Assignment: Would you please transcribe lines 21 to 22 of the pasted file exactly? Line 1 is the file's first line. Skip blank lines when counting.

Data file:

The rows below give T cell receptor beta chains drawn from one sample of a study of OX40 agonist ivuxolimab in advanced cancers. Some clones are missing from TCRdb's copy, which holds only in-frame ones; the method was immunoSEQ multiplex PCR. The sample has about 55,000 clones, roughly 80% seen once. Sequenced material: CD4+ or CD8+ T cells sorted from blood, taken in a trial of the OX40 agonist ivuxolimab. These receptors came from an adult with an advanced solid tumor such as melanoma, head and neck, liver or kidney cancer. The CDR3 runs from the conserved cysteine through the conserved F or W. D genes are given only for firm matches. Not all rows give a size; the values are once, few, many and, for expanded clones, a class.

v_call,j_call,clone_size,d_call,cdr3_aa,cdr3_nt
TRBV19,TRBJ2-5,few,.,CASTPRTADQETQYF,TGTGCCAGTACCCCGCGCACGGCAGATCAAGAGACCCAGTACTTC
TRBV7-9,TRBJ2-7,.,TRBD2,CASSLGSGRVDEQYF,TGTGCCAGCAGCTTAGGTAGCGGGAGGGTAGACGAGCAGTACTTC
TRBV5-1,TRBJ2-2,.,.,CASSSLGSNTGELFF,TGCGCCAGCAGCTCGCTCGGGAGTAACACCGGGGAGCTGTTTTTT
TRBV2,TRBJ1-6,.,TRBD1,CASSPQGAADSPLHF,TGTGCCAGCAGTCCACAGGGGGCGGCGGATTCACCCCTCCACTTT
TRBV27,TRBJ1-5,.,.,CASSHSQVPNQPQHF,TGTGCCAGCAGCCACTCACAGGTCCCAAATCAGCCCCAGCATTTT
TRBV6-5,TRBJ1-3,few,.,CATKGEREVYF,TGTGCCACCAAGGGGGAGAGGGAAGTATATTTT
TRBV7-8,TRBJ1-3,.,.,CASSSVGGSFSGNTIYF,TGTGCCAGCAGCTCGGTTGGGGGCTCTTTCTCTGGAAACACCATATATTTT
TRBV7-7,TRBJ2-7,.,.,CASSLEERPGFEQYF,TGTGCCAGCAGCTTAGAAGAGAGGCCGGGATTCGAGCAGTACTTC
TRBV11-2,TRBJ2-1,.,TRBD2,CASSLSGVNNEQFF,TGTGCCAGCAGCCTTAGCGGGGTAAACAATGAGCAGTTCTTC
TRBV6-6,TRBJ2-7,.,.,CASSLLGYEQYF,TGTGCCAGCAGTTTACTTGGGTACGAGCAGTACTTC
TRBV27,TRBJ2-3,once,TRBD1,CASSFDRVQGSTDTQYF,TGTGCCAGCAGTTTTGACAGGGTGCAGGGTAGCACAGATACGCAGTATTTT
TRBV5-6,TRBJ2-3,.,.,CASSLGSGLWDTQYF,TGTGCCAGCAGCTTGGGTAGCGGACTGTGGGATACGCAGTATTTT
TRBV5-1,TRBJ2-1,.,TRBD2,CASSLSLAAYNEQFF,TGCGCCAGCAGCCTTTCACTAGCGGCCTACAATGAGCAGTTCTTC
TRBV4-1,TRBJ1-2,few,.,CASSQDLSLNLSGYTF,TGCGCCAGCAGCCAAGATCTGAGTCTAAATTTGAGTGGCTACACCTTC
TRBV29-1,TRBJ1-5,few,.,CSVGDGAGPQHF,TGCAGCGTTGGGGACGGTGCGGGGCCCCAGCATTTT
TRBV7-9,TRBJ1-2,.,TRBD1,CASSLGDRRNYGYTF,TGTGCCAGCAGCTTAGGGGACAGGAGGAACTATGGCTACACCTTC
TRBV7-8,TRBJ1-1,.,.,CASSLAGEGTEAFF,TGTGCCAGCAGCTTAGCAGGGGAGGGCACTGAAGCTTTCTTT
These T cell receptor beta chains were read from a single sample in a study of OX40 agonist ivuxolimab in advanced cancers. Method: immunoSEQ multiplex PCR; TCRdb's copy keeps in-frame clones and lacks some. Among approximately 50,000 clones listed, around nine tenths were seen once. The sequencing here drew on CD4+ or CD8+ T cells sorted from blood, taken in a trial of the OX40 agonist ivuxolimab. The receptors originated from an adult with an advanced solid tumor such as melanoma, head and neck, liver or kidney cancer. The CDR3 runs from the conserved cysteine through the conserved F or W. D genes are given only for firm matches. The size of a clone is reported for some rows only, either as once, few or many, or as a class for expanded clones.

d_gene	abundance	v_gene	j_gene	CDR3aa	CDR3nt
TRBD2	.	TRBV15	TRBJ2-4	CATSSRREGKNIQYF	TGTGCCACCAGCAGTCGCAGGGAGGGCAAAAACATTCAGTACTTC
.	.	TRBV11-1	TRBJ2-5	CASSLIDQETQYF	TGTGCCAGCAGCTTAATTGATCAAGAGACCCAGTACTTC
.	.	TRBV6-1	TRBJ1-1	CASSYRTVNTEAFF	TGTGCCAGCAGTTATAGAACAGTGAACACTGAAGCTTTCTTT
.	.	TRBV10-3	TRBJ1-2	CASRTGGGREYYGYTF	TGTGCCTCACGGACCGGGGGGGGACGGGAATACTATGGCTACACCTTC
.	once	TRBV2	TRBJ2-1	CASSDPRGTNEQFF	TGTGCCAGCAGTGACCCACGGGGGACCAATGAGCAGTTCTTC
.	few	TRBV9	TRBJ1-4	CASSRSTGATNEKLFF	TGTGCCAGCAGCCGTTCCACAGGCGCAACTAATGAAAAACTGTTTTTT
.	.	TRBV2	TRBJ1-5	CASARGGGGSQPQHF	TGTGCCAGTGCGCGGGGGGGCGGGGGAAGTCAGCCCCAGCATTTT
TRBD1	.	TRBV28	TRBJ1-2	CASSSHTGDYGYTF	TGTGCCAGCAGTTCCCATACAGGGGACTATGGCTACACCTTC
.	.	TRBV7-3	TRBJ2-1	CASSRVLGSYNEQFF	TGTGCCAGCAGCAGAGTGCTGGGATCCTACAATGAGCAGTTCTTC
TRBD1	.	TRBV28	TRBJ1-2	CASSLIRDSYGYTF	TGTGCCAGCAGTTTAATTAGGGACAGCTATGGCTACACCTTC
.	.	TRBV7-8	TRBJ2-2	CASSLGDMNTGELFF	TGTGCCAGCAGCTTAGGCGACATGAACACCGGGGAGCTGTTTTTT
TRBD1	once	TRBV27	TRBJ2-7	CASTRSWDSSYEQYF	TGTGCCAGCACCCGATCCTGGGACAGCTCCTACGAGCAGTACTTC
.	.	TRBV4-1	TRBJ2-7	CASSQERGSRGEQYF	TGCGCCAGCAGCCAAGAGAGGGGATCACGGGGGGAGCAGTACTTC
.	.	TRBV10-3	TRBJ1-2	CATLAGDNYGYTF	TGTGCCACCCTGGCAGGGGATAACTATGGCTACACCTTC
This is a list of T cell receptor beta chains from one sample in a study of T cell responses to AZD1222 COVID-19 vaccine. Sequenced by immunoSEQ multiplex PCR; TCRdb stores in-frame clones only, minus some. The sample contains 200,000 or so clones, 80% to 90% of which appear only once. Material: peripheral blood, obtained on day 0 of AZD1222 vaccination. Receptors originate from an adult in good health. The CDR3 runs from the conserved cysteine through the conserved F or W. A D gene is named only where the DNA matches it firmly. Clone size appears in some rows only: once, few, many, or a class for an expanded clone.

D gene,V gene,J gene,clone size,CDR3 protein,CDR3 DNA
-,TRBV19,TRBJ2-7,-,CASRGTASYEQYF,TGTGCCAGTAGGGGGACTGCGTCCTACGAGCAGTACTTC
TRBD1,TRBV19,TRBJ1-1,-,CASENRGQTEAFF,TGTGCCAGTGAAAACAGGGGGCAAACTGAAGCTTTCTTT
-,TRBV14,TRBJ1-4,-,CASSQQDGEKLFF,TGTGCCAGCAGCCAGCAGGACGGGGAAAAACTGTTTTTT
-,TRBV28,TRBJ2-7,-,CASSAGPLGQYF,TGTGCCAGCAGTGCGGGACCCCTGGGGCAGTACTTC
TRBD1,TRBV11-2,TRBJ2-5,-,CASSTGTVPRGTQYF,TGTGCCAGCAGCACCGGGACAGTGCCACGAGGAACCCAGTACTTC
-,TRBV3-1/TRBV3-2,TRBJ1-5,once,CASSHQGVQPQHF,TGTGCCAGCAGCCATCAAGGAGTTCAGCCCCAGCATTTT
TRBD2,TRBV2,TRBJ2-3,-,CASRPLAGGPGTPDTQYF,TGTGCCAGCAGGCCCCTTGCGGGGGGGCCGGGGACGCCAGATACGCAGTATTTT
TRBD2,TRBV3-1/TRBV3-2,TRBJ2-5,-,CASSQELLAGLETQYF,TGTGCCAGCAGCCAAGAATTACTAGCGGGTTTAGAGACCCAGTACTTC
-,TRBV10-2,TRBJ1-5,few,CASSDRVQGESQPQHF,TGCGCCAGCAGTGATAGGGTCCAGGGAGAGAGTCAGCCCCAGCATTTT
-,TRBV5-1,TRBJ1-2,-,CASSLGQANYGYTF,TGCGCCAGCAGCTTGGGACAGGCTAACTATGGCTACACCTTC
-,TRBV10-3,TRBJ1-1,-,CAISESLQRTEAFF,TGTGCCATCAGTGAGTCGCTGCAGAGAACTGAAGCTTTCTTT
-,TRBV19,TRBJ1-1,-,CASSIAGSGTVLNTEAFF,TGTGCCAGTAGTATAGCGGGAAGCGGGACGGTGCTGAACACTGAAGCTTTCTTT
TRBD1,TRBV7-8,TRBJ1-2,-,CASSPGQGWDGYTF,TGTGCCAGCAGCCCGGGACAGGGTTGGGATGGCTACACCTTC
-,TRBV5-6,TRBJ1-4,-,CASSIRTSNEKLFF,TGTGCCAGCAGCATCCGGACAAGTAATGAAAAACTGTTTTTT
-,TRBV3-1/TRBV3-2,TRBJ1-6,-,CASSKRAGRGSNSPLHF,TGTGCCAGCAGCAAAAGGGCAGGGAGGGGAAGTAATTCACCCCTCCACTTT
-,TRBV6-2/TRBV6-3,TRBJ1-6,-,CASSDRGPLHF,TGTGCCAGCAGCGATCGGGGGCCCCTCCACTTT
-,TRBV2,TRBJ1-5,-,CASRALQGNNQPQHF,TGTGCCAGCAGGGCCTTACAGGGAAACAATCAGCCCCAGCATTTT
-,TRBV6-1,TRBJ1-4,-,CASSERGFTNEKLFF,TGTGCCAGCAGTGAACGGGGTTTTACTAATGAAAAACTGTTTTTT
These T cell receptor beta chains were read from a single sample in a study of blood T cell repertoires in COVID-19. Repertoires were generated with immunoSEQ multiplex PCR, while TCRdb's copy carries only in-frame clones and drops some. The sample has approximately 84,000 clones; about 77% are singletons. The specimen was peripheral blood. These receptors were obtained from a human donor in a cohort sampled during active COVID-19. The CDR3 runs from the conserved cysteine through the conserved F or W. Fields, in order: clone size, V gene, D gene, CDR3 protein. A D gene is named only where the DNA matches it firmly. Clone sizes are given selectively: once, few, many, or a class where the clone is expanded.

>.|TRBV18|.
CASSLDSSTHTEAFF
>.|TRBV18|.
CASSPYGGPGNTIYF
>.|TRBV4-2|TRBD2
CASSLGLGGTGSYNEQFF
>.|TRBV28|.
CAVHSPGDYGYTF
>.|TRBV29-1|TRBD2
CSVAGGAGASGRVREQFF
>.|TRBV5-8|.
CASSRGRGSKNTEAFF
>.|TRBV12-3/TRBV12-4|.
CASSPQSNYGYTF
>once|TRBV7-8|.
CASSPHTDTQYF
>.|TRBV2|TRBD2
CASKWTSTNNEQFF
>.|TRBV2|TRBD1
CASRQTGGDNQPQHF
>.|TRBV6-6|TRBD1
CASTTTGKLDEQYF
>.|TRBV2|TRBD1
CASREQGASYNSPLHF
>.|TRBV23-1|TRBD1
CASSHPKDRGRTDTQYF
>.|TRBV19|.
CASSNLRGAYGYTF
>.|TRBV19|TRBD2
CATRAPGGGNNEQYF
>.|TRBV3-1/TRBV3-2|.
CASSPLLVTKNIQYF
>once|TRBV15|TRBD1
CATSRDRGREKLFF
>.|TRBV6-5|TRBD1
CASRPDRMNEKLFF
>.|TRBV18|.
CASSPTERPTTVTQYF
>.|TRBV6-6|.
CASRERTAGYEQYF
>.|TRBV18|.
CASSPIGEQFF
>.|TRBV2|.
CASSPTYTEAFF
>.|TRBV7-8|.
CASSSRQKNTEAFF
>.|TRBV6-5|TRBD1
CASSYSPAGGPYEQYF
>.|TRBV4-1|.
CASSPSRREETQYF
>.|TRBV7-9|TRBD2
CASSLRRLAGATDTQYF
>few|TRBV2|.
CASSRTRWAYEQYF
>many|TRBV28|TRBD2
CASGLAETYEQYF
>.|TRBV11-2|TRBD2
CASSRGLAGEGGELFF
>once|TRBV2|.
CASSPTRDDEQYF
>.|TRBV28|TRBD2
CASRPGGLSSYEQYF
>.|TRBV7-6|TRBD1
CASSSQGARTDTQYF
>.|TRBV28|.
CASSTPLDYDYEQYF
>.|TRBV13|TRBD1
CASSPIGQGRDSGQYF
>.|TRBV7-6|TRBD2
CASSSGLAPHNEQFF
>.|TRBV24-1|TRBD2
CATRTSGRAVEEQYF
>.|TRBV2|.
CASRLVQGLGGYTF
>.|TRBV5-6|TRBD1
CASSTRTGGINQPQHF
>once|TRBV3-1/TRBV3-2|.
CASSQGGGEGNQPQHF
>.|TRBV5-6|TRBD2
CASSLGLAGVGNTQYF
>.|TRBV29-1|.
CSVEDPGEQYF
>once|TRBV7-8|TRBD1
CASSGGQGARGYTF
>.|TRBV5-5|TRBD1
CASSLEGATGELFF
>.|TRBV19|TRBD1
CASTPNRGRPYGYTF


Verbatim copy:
d_gene	abundance	v_gene	j_gene	CDR3aa	CDR3nt
TRBD2	.	TRBV15	TRBJ2-4	CATSSRREGKNIQYF	TGTGCCACCAGCAGTCGCAGGGAGGGCAAAAACATTCAGTACTTC